Editor, U.S. ; Dallas, Texas (@HatefulJosh)
Woochi The Demon SlayerWoochi The Taoist WizardJeon Woochi.  Of all the titles I've seen used for this South Korean fantasy/superhero film, Woochi The Goofball Asskicker with a Ridiculously Complicated Backstory was an opportunity missed.

This is the story of Woochi, the headstrong, arrogant wizard who, after being trapped in a painting for hundreds of years following some poor decision making, gets summoned back into the world to deal with some demons that are trying to take over the world. 

The film has its problems, that's for sure.  It takes far to long to get going, concentrating the first forty five minutes on exposition, and that still only barely gets the job done.  There are too many characters, and there is far too much backstory to keep this film as light as it should be.  Before we even get to the real action, there are demons, Taoist gods, other wizards, princesses, man-dogs, and all manner of other distractions.  It sort of bogs the story down, but thankfully it does it in a very stylish and glossy way. 

Once the action really starts after Woochi is summoned from his painting prison, the film moves pretty quickly.  The only problem is that all of those complicated characters from the intro are still there, and it becomes a bit difficult to keep every straight.  I don't think I've ever seen a Korean film that wouldn't be better with twenty or so minutes left on the cutting room floor.  Woochi is no different.  There is enough action in this film to make a swiftly paced, engaging ninety minute movie.  I enjoyed it, but I did find myself disconnecting a bit from the characters are just waiting for the next action scene.

Woochi has spectacular special effects that rival The Host in terms of photo realism.  Part of that may be due to the fact that much of the heavy CG work is done during night scenes, which can mask imperfections pretty well.  That is smart planning on the part of the production team.  The down side is that there were a few instances where I saw some issues integrating the CG work into the live action backgrounds, and the characters occasionally seemed to be floating off the screen.  Overall it was great, and those instances were few.  The big action sequences toward the end were great, and the CG was nearly invisible, there was a lot more put into those than I'd have expected, and I was surprised to see how much they added in post.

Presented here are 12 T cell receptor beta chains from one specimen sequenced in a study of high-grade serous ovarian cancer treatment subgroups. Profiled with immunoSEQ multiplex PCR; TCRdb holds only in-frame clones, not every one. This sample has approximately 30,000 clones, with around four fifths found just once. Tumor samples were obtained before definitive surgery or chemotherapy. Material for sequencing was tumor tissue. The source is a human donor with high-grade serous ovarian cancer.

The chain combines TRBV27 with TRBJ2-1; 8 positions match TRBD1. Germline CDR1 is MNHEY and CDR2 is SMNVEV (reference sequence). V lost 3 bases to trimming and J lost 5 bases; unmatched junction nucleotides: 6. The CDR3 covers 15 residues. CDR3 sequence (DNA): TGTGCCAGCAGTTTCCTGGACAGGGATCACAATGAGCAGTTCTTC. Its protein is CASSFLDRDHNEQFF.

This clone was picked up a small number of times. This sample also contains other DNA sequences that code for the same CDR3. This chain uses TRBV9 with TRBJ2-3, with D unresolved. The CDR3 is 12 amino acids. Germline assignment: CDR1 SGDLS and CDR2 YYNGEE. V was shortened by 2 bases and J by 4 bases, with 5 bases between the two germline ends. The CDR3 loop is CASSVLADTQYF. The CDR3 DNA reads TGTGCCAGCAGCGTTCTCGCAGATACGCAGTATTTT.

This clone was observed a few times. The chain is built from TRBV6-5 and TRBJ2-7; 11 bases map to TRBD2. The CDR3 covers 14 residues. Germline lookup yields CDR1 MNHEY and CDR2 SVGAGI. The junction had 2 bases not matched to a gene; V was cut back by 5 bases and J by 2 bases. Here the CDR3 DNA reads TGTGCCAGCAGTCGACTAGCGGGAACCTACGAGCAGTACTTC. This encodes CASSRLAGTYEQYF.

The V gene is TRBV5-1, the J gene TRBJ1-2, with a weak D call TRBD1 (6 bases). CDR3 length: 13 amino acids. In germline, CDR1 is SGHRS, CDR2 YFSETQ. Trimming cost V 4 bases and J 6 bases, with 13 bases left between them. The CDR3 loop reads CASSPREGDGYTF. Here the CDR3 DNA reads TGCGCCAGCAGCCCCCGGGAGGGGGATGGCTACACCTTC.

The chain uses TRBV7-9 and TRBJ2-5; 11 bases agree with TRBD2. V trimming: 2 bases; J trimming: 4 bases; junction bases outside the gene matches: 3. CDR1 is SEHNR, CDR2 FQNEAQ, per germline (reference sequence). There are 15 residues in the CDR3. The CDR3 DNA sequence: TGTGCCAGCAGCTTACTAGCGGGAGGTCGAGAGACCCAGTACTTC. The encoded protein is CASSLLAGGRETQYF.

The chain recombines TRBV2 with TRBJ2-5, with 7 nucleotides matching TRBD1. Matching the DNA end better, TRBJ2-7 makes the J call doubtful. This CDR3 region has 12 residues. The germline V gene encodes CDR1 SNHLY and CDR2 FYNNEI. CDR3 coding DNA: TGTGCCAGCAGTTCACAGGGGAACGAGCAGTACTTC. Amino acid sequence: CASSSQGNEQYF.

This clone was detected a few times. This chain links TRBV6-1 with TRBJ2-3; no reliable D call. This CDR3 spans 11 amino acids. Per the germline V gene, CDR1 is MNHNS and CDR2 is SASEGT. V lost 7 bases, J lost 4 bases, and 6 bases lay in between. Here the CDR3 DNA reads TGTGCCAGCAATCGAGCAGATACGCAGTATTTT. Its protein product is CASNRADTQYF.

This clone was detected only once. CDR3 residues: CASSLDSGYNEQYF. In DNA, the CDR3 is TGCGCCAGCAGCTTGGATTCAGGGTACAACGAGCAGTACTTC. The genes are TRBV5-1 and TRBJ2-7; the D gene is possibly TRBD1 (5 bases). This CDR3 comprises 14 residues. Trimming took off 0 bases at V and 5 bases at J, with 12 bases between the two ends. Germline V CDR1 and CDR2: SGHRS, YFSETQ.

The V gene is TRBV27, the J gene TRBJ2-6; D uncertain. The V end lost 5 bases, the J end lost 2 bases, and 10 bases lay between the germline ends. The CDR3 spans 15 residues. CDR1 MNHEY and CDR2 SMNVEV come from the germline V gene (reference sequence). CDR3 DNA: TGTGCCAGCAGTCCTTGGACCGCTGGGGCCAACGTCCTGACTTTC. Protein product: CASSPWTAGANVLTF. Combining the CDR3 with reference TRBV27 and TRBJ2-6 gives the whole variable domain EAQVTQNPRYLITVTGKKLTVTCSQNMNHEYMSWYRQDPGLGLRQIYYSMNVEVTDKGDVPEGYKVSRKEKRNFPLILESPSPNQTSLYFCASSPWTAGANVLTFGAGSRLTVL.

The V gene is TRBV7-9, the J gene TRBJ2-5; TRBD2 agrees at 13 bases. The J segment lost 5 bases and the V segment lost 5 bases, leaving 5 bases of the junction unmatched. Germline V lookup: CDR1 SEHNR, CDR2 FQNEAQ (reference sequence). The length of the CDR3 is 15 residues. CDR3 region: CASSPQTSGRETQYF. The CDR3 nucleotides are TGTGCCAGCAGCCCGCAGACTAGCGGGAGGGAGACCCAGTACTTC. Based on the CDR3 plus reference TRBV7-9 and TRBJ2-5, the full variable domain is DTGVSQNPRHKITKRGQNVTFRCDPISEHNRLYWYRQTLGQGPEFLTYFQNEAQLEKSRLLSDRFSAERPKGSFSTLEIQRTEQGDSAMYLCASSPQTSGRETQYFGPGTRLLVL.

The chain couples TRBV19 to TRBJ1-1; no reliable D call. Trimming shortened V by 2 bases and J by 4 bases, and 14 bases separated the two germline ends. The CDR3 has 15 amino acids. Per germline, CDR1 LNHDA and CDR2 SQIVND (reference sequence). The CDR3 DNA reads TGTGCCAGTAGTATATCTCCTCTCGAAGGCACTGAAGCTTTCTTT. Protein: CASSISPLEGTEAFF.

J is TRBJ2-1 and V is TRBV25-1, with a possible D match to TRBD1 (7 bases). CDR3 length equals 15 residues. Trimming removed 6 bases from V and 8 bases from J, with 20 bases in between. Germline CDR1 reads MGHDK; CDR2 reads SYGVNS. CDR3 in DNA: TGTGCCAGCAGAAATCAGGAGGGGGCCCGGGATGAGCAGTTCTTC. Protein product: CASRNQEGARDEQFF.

I know it may sound like I'm lukewarm on the film, but I did really like it.  It just has the same sort of issues that almost every Korean film has, too damned long.  The action sequences are breathtaking, though, and Kang Dong-wan was fun as Woochi.  He brought a lightness to the character that kept the film feeling breezy even as it got a bit bogged down in detail.  I would definitely recommend this film to anyone with a couple of hours to spare.

The Disc

I was sent a DVD screener for Woochi, and I think I may finally be getting spoiled to HD.  With so many scenes set during the night, DVD just doesn't really have the resolving power of Blu-ray, and the picture suffers for it.  The night scenes were a bit noisy, however, I don't think this would be an issue with the Blu-ray edition of the film, releasing simultaneously on April 25th.  Another thing that suffered was the effects work, again, nothing I don't think would be solved on the Blu-ray edition of the film.  Some movies just need to be seen in HD these days, and an effects heavy film like Woochi is one of them.  The sound seems pretty good, the surrounds are used judiciously, and all of the dialogue and effects were clean and clear, no complaints. 

Cine Asia really went all out on the extras for Woochi.  Almost all appear to be ported over from the Korean DVD release, and there are a TON of them, a couple of hours at least.  There is an EPK, many interviews with all of the main actors and people in the production staff, a half dozen featurettes on production, a section of featurettes dealing specifically with the CG work, and TV spots and trailers.  The featurettes are MASSIVE.  If they'd all been edited together, you'd have one serious making of documentary.  They are very informative and fun to watch.  Everyone on the production seems to be having fun.  There must be close to two hours of making-of material in this package.  Really astonishing. The best part is that the feature and the extras are on separate discs, so the feature's video isn't compromised at all.  The last extra is an exclusive commentary from Bey Logan & Mike Leeder, which is entertaining and informative, I'm not much on commentaries, though.

I'd told that the Blu-ray edition will have an additional 60 minute behind-the-scenes featurette.  That blows my mind.  This must be the most comprehensive disc Cine Asia has given us so far.  I like the film, but based on my experience, I'd say definitely grab the Blu-ray if you can, it'll be worth it!


  • Dong-hoon Choi
  • Dong-hoon Choi
  • Yun-seok Kim
  • Su-jeong Lim
  • Dong-won Kang
  • Jung-ah Yum
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Dong-hoon ChoiYun-seok KimSu-jeong LimDong-won KangJung-ah YumActionAdventureComedy

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